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In 2018, however, round scad imports started going straight to wet markets. This came as accounts of Filipino fishermen fishing off the coasts of Zambales and Palawan, in the West Philippine Sea, reveal how much harder fishing there has gotten due to China's increased presence. 


It's not just galunggong that's at stake

The 2016 arbitral award had declared the West Philippine Sea is well-within the country's exclusive economic zones, which means it has "sovereign rights" in the region. Apart from fishing rights, the Philippines has the exclusive power to exploit all other marine resources in the region, such as oil and natural gas, and the freedom to do scientific research.

In the past 26 years, the UP Marine Science Institute, which is the national center for marine scientific research in the country, has only been able to do at least eight major expeditions in the West Philippine Sea, including MSI's annual Protect WPS expeditions where Onda is chief scientist, he said, noting they usually only last two weeks up to a month long. 

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China, on the other hand, has managed to put up three research stations operated by the Chinese Academy of Science in the South China Sea. They have it in Yongshu Reef, Zhubi Reef, and then in Mischief Reef, which it built there in 2018 despite the 2016 ruling that declared the reef a part of the Philippines' EEZ.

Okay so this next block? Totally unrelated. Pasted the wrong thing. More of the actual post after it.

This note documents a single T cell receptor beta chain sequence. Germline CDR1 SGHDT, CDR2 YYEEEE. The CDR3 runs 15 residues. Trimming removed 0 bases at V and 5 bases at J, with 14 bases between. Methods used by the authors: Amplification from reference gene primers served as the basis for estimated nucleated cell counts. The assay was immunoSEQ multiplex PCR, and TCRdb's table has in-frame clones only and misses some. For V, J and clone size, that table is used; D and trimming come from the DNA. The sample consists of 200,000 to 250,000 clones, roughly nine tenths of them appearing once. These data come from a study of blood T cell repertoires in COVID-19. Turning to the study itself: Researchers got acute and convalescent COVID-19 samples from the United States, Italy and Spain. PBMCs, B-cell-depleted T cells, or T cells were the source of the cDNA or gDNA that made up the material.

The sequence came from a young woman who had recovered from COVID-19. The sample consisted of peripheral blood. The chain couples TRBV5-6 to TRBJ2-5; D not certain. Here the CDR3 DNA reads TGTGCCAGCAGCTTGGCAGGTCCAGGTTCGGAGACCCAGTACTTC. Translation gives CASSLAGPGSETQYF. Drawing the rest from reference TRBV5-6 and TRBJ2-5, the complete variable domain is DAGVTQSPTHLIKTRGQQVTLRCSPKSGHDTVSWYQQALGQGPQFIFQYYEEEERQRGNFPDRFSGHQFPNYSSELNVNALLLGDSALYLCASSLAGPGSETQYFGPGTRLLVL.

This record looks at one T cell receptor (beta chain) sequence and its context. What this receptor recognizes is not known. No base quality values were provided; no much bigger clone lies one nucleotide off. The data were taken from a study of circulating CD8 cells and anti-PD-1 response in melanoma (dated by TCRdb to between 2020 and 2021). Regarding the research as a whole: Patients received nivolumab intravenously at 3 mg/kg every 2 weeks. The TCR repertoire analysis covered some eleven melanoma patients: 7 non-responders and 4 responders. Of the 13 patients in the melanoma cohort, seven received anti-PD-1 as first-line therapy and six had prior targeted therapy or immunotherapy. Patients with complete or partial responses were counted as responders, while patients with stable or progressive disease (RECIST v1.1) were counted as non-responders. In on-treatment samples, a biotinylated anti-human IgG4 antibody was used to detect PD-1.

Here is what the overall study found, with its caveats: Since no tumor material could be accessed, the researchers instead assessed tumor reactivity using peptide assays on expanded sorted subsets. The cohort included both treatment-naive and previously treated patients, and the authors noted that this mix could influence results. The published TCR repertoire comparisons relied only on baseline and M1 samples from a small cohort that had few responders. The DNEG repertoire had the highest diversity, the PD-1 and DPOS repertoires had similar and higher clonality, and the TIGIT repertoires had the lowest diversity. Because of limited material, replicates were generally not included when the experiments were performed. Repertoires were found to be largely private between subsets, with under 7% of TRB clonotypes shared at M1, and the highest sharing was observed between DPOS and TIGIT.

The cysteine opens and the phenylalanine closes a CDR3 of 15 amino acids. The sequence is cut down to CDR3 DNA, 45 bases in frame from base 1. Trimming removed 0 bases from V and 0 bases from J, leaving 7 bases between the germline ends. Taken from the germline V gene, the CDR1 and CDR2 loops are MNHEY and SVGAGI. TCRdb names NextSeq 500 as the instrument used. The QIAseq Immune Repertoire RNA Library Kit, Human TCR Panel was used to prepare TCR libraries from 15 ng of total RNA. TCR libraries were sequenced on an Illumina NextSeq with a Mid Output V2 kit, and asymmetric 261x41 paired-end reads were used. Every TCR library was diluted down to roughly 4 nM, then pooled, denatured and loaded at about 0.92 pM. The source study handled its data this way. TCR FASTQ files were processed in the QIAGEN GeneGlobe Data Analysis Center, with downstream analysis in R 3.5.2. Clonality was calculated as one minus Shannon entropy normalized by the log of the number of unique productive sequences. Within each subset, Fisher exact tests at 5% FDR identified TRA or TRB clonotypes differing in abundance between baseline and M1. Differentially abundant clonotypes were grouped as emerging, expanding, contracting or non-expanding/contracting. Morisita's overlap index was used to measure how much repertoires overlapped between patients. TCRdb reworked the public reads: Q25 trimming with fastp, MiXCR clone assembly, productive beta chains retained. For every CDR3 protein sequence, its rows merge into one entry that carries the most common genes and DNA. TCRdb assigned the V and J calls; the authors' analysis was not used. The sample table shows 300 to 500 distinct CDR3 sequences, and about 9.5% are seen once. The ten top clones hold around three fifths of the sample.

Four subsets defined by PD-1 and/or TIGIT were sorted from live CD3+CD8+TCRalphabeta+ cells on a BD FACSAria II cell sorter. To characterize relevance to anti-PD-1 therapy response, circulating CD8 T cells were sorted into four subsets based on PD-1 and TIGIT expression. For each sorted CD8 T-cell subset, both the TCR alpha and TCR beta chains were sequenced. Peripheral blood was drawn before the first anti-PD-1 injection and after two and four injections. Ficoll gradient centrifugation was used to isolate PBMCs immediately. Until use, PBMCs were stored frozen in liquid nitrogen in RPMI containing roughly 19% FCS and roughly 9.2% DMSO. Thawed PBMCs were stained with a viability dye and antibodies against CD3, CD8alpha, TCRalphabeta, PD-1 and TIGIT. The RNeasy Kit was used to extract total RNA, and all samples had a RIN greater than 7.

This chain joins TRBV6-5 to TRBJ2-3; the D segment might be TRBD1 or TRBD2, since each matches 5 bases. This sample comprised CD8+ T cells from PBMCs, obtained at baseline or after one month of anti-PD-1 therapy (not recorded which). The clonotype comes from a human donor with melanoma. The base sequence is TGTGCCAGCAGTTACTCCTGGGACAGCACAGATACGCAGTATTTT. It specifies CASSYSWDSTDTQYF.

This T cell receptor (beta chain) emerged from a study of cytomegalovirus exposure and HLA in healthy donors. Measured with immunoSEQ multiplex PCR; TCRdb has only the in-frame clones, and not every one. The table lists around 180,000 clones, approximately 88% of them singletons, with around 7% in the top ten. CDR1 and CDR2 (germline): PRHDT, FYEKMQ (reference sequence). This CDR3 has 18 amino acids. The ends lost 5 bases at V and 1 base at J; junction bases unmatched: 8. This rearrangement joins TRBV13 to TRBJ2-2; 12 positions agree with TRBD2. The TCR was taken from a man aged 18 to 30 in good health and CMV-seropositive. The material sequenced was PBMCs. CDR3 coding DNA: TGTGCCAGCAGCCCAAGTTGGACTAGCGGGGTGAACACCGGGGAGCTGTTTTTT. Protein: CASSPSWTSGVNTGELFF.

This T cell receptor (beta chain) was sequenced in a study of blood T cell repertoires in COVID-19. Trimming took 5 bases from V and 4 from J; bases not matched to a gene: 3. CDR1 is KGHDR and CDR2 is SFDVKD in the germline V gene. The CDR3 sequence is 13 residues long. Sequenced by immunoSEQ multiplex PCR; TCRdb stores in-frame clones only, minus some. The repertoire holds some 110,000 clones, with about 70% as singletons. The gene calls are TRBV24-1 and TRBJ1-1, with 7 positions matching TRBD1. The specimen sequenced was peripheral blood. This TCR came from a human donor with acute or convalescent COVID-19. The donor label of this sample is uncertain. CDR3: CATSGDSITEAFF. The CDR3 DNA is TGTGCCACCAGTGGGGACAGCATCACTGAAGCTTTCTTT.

“China actually sees what the Philippines is not seeing. We are very much focusing on the fisheries or what is floating around but they are interested in what lies beyond the surface, what is underneath, what is actually in the seabed," Onda said.

This July marked five years since the UN-backed Permanent Court of Arbitration nullified China's vast maritime claims, ruling in favor of a challenge filed by the government of the late former President Noynoy Aquino.

"In our institute, a lot of our scientists found out that many of the bacteria associated with corals can actually be exploited for antibiotics, for medicine. We don’t know, maybe the next cure to cancer can be found in the WPS. The sad thing is that we’re already losing it before we actually study it," he said. 

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Onda said these "limited findings" reveal so much about what's happening in the waters, specifically on the destruction caused by China's activities. It's not just overfishing (which contributes to the shrinking of fish), their illegal harvesting of clams, nor is it just their reef destruction that should incite concern among Filipinos, he said. 

'Find your connection'

Recalling a conversation he had with someone who "couldn't relate" to galunggong, Onda said it doesn't have to take much for someone to understand how the West Philippine Sea is for Filipinos to defend. At the time, it only took talk of dolphins to get that person interested. 

In one way or another, "we need to find our connections", he said.

"Once people find that connection, they'll realize how important it is to care about a very far place that is actually theirs. Then the more they'll feel the need to call out the government to do more in defending it," he added.